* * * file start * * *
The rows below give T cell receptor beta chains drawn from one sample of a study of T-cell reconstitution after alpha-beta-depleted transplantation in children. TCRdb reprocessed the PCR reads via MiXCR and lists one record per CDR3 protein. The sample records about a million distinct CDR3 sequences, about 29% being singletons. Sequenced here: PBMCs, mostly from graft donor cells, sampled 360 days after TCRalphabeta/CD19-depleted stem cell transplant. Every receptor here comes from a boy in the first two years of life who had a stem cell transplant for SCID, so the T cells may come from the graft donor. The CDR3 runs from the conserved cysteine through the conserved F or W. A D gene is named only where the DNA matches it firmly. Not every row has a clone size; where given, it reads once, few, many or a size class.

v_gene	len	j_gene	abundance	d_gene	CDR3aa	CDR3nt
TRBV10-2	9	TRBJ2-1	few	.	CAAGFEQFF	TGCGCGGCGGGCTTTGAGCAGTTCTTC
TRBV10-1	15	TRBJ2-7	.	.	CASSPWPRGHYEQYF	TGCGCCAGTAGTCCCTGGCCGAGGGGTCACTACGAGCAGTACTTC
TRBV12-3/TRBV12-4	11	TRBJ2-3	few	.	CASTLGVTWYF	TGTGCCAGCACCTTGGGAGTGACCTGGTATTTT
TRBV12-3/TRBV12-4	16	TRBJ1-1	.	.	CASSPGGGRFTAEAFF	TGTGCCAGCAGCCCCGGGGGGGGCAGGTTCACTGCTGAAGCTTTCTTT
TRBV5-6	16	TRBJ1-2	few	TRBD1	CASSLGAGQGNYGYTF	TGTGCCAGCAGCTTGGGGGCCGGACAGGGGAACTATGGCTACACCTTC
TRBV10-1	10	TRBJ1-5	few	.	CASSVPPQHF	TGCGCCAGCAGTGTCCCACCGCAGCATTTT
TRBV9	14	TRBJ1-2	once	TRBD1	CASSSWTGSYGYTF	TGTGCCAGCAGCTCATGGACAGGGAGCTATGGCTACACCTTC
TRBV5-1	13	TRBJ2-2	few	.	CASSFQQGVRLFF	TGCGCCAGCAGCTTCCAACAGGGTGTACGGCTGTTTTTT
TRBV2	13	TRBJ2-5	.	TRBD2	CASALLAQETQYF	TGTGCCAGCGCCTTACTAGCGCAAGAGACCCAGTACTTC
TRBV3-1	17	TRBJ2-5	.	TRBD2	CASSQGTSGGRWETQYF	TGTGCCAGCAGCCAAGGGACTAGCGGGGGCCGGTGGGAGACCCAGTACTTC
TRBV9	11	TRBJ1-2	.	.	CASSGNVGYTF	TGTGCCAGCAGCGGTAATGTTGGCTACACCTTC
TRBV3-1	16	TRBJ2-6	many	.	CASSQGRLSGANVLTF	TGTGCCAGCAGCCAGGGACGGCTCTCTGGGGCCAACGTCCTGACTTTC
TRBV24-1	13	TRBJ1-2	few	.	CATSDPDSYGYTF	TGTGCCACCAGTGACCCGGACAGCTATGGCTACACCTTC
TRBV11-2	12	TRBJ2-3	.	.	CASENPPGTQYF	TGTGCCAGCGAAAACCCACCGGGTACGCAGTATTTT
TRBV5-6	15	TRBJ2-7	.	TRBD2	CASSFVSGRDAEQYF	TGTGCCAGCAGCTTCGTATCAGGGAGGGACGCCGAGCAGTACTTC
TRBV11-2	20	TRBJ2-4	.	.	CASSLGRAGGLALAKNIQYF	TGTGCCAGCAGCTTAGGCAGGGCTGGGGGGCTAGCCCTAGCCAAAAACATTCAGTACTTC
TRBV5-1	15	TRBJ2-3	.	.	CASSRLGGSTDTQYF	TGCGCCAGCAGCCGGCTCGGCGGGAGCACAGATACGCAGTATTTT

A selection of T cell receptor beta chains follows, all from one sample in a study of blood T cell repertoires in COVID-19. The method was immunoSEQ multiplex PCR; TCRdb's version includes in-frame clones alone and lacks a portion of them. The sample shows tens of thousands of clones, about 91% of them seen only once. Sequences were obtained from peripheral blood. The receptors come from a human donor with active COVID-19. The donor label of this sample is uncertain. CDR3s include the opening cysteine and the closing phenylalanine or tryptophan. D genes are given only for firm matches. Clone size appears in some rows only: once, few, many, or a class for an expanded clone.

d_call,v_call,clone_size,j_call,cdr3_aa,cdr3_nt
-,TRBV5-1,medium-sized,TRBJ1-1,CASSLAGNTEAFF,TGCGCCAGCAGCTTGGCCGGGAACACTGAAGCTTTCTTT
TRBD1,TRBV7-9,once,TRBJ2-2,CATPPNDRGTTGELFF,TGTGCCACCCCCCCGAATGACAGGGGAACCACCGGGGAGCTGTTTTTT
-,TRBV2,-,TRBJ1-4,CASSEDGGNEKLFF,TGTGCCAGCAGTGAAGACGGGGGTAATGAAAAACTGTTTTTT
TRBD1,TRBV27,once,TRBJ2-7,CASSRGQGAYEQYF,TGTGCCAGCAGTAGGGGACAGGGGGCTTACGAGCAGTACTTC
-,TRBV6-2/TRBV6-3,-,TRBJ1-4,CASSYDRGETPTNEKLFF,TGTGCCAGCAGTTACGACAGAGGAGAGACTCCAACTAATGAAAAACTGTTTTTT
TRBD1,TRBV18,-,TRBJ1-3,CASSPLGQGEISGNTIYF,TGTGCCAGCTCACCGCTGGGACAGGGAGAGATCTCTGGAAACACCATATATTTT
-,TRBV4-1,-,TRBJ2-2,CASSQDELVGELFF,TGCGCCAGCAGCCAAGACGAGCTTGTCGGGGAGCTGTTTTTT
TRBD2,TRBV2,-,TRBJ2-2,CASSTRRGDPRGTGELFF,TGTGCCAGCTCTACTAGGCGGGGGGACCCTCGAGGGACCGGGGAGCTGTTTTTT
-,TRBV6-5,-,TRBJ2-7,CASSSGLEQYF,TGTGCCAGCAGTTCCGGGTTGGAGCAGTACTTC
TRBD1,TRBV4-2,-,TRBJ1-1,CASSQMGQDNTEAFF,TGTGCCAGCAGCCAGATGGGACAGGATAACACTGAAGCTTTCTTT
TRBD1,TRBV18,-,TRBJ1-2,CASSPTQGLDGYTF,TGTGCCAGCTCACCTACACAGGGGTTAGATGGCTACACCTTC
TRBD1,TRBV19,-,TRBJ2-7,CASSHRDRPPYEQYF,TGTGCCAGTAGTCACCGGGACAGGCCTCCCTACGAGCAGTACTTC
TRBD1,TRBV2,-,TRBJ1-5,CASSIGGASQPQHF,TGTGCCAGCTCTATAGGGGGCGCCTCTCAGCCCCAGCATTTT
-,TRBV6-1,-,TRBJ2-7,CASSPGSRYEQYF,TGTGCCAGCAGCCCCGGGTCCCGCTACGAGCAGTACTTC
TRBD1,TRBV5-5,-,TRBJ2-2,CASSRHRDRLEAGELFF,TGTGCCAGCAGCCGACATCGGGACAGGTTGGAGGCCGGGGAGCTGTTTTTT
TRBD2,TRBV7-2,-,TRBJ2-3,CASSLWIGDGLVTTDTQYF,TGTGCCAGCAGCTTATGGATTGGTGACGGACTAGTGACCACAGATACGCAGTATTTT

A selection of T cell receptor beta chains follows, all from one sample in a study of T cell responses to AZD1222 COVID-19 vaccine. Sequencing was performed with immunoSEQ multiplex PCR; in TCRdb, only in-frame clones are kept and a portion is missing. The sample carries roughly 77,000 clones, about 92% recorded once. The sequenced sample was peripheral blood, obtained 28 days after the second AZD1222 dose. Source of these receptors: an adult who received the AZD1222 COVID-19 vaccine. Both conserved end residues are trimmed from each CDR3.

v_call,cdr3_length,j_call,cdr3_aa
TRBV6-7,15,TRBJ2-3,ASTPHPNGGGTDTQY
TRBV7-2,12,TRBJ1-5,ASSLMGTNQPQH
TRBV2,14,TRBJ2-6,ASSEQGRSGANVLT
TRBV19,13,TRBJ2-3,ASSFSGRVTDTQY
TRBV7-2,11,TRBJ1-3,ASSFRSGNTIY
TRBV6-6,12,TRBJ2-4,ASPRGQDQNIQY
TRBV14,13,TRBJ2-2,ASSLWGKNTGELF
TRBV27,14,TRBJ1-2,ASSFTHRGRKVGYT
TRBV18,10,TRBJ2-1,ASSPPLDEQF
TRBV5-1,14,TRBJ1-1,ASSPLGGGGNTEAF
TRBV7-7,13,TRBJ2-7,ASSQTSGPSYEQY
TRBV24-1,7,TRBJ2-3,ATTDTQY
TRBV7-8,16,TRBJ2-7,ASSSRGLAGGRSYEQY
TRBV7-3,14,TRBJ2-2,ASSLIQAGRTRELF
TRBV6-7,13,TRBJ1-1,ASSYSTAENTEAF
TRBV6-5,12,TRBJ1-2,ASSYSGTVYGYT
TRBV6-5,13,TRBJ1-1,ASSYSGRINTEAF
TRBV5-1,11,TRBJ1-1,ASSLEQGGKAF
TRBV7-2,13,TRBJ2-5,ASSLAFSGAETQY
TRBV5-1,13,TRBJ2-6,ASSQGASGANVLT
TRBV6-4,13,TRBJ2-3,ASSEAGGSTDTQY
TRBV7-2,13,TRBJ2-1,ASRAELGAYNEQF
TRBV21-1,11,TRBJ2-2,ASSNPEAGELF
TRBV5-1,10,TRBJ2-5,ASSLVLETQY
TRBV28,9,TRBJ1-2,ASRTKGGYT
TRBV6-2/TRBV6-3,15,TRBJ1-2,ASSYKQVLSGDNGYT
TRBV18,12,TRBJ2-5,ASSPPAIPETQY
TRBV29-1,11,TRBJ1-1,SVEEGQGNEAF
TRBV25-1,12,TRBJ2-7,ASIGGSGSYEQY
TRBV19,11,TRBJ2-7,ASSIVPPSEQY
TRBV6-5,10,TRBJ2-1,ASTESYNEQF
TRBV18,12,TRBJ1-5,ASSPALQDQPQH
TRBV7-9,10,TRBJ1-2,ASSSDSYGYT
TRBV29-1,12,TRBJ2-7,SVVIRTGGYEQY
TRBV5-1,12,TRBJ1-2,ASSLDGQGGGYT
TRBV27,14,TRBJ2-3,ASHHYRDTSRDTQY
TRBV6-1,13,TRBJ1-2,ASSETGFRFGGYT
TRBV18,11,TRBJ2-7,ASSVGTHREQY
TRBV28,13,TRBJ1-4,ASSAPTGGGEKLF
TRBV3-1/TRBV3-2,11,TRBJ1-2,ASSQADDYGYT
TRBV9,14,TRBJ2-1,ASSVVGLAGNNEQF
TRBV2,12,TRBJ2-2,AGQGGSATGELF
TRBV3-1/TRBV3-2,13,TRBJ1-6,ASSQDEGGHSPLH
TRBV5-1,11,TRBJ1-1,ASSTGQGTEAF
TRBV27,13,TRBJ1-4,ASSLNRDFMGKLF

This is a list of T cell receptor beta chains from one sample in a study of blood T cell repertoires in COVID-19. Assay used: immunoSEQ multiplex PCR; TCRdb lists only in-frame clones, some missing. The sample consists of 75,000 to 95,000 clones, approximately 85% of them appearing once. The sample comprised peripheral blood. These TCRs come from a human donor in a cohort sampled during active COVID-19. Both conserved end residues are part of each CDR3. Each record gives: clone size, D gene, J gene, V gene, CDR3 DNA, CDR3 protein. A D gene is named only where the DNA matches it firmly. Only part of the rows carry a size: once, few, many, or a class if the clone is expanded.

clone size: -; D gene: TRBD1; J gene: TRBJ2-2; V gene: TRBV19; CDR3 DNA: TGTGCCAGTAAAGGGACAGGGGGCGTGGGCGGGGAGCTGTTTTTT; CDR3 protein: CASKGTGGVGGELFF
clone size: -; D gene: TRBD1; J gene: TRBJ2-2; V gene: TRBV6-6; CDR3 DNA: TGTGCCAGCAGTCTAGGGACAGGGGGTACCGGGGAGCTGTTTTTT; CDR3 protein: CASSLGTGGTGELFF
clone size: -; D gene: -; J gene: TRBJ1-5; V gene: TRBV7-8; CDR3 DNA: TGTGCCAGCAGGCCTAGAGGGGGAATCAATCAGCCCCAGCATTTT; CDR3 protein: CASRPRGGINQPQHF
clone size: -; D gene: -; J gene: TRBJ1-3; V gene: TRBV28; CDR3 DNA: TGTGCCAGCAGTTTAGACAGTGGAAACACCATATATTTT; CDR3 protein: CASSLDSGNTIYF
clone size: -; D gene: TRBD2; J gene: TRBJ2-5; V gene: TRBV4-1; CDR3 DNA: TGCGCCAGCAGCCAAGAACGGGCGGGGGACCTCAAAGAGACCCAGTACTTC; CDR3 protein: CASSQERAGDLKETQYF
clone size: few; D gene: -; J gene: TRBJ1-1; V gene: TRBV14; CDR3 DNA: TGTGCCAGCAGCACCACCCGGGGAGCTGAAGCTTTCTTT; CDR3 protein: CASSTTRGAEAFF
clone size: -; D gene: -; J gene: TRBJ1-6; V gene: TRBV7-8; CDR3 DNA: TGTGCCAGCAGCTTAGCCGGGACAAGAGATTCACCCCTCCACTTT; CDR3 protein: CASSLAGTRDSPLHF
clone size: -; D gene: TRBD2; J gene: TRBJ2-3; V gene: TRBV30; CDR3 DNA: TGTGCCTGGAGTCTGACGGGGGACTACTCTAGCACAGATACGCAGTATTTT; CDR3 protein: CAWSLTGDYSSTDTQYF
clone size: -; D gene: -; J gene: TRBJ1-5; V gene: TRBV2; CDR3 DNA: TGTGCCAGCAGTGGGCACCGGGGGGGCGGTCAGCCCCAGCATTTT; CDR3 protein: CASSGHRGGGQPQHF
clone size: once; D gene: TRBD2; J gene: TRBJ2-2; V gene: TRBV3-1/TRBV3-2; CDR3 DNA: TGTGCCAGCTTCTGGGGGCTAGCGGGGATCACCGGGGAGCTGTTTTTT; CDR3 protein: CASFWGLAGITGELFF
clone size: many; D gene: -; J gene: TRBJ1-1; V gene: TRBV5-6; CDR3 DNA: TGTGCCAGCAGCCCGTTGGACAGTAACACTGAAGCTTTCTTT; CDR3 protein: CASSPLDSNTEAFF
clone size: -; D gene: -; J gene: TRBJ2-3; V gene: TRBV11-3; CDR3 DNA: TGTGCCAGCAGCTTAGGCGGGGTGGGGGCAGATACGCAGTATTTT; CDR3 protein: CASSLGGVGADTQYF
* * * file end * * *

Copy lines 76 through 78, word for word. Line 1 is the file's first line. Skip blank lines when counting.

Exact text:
TRBV6-1,13,TRBJ1-2,ASSETGFRFGGYT
TRBV18,11,TRBJ2-7,ASSVGTHREQY
TRBV28,13,TRBJ1-4,ASSAPTGGGEKLF